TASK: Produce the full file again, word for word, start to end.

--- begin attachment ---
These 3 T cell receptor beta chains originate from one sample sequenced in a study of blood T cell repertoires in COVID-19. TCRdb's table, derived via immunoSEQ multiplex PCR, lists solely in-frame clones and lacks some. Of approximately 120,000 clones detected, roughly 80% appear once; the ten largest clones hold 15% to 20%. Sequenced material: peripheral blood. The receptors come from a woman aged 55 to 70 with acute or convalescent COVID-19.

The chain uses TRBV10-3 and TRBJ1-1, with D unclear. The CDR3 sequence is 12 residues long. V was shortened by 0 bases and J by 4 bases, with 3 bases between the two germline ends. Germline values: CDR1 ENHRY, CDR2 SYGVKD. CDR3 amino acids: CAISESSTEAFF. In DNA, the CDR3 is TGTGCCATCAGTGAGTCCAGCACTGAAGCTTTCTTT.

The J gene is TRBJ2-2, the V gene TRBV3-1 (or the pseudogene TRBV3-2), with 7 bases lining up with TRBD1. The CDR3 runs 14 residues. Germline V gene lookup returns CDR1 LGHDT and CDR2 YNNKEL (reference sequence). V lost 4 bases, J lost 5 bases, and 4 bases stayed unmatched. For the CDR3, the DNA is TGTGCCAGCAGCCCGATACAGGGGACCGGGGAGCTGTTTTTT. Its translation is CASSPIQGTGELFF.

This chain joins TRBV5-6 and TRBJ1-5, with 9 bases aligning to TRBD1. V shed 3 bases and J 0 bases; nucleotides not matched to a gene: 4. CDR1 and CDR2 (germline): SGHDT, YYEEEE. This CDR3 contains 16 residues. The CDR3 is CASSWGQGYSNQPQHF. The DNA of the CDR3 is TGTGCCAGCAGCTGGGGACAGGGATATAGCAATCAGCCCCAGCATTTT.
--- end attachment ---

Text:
These 3 T cell receptor beta chains originate from one sample sequenced in a study of blood T cell repertoires in COVID-19. TCRdb's table, derived via immunoSEQ multiplex PCR, lists solely in-frame clones and lacks some. Of approximately 120,000 clones detected, roughly 80% appear once; the ten largest clones hold 15% to 20%. Sequenced material: peripheral blood. The receptors come from a woman aged 55 to 70 with acute or convalescent COVID-19.

The chain uses TRBV10-3 and TRBJ1-1, with D unclear. The CDR3 sequence is 12 residues long. V was shortened by 0 bases and J by 4 bases, with 3 bases between the two germline ends. Germline values: CDR1 ENHRY, CDR2 SYGVKD. CDR3 amino acids: CAISESSTEAFF. In DNA, the CDR3 is TGTGCCATCAGTGAGTCCAGCACTGAAGCTTTCTTT.

The J gene is TRBJ2-2, the V gene TRBV3-1 (or the pseudogene TRBV3-2), with 7 bases lining up with TRBD1. The CDR3 runs 14 residues. Germline V gene lookup returns CDR1 LGHDT and CDR2 YNNKEL (reference sequence). V lost 4 bases, J lost 5 bases, and 4 bases stayed unmatched. For the CDR3, the DNA is TGTGCCAGCAGCCCGATACAGGGGACCGGGGAGCTGTTTTTT. Its translation is CASSPIQGTGELFF.

This chain joins TRBV5-6 and TRBJ1-5, with 9 bases aligning to TRBD1. V shed 3 bases and J 0 bases; nucleotides not matched to a gene: 4. CDR1 and CDR2 (germline): SGHDT, YYEEEE. This CDR3 contains 16 residues. The CDR3 is CASSWGQGYSNQPQHF. The DNA of the CDR3 is TGTGCCAGCAGCTGGGGACAGGGATATAGCAATCAGCCCCAGCATTTT.